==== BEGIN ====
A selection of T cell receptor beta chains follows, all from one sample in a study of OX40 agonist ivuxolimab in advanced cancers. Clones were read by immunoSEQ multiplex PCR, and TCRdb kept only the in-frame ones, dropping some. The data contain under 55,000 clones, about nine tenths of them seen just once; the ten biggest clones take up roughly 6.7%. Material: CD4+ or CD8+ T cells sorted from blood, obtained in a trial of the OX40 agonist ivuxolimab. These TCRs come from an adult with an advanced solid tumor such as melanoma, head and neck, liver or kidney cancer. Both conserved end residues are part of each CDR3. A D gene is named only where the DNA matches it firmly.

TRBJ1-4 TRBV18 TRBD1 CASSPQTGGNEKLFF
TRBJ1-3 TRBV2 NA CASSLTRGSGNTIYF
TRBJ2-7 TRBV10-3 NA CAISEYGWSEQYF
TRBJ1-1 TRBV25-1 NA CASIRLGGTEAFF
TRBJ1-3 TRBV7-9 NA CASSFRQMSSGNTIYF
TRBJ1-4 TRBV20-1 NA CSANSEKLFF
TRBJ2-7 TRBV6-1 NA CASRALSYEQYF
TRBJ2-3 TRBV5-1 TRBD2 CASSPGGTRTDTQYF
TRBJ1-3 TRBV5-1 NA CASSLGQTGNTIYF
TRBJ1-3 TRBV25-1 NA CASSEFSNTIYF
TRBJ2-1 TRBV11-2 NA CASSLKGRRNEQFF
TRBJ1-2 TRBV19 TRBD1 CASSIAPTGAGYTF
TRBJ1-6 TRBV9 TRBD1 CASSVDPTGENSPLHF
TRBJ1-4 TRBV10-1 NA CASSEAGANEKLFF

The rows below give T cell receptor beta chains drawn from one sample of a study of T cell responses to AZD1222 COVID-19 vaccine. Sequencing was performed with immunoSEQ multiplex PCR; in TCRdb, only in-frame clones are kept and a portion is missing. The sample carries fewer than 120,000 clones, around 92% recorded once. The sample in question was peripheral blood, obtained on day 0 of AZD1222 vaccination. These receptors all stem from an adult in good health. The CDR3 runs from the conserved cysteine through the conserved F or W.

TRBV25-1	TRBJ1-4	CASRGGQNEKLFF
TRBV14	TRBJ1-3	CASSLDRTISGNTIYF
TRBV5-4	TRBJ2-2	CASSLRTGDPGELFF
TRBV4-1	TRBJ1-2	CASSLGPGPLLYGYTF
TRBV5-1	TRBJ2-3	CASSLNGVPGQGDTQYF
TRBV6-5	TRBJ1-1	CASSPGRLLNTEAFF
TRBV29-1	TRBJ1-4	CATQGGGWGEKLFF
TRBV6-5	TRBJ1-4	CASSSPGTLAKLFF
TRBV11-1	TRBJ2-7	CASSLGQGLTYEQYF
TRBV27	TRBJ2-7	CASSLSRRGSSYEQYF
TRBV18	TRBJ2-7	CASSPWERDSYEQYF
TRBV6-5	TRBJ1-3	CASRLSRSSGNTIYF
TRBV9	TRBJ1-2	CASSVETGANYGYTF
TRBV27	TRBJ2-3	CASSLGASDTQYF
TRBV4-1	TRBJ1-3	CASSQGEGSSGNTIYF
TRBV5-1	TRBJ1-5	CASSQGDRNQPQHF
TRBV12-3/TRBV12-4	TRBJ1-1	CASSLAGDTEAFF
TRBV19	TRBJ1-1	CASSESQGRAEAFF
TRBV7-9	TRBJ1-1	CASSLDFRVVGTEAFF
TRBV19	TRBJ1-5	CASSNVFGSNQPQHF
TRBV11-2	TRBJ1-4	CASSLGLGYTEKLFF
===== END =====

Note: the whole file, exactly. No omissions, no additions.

A selection of T cell receptor beta chains follows, all from one sample in a study of OX40 agonist ivuxolimab in advanced cancers. Clones were read by immunoSEQ multiplex PCR, and TCRdb kept only the in-frame ones, dropping some. The data contain under 55,000 clones, about nine tenths of them seen just once; the ten biggest clones take up roughly 6.7%. Material: CD4+ or CD8+ T cells sorted from blood, obtained in a trial of the OX40 agonist ivuxolimab. These TCRs come from an adult with an advanced solid tumor such as melanoma, head and neck, liver or kidney cancer. Both conserved end residues are part of each CDR3. A D gene is named only where the DNA matches it firmly.

TRBJ1-4 TRBV18 TRBD1 CASSPQTGGNEKLFF
TRBJ1-3 TRBV2 NA CASSLTRGSGNTIYF
TRBJ2-7 TRBV10-3 NA CAISEYGWSEQYF
TRBJ1-1 TRBV25-1 NA CASIRLGGTEAFF
TRBJ1-3 TRBV7-9 NA CASSFRQMSSGNTIYF
TRBJ1-4 TRBV20-1 NA CSANSEKLFF
TRBJ2-7 TRBV6-1 NA CASRALSYEQYF
TRBJ2-3 TRBV5-1 TRBD2 CASSPGGTRTDTQYF
TRBJ1-3 TRBV5-1 NA CASSLGQTGNTIYF
TRBJ1-3 TRBV25-1 NA CASSEFSNTIYF
TRBJ2-1 TRBV11-2 NA CASSLKGRRNEQFF
TRBJ1-2 TRBV19 TRBD1 CASSIAPTGAGYTF
TRBJ1-6 TRBV9 TRBD1 CASSVDPTGENSPLHF
TRBJ1-4 TRBV10-1 NA CASSEAGANEKLFF

The rows below give T cell receptor beta chains drawn from one sample of a study of T cell responses to AZD1222 COVID-19 vaccine. Sequencing was performed with immunoSEQ multiplex PCR; in TCRdb, only in-frame clones are kept and a portion is missing. The sample carries fewer than 120,000 clones, around 92% recorded once. The sample in question was peripheral blood, obtained on day 0 of AZD1222 vaccination. These receptors all stem from an adult in good health. The CDR3 runs from the conserved cysteine through the conserved F or W.

TRBV25-1	TRBJ1-4	CASRGGQNEKLFF
TRBV14	TRBJ1-3	CASSLDRTISGNTIYF
TRBV5-4	TRBJ2-2	CASSLRTGDPGELFF
TRBV4-1	TRBJ1-2	CASSLGPGPLLYGYTF
TRBV5-1	TRBJ2-3	CASSLNGVPGQGDTQYF
TRBV6-5	TRBJ1-1	CASSPGRLLNTEAFF
TRBV29-1	TRBJ1-4	CATQGGGWGEKLFF
TRBV6-5	TRBJ1-4	CASSSPGTLAKLFF
TRBV11-1	TRBJ2-7	CASSLGQGLTYEQYF
TRBV27	TRBJ2-7	CASSLSRRGSSYEQYF
TRBV18	TRBJ2-7	CASSPWERDSYEQYF
TRBV6-5	TRBJ1-3	CASRLSRSSGNTIYF
TRBV9	TRBJ1-2	CASSVETGANYGYTF
TRBV27	TRBJ2-3	CASSLGASDTQYF
TRBV4-1	TRBJ1-3	CASSQGEGSSGNTIYF
TRBV5-1	TRBJ1-5	CASSQGDRNQPQHF
TRBV12-3/TRBV12-4	TRBJ1-1	CASSLAGDTEAFF
TRBV19	TRBJ1-1	CASSESQGRAEAFF
TRBV7-9	TRBJ1-1	CASSLDFRVVGTEAFF
TRBV19	TRBJ1-5	CASSNVFGSNQPQHF
TRBV11-2	TRBJ1-4	CASSLGLGYTEKLFF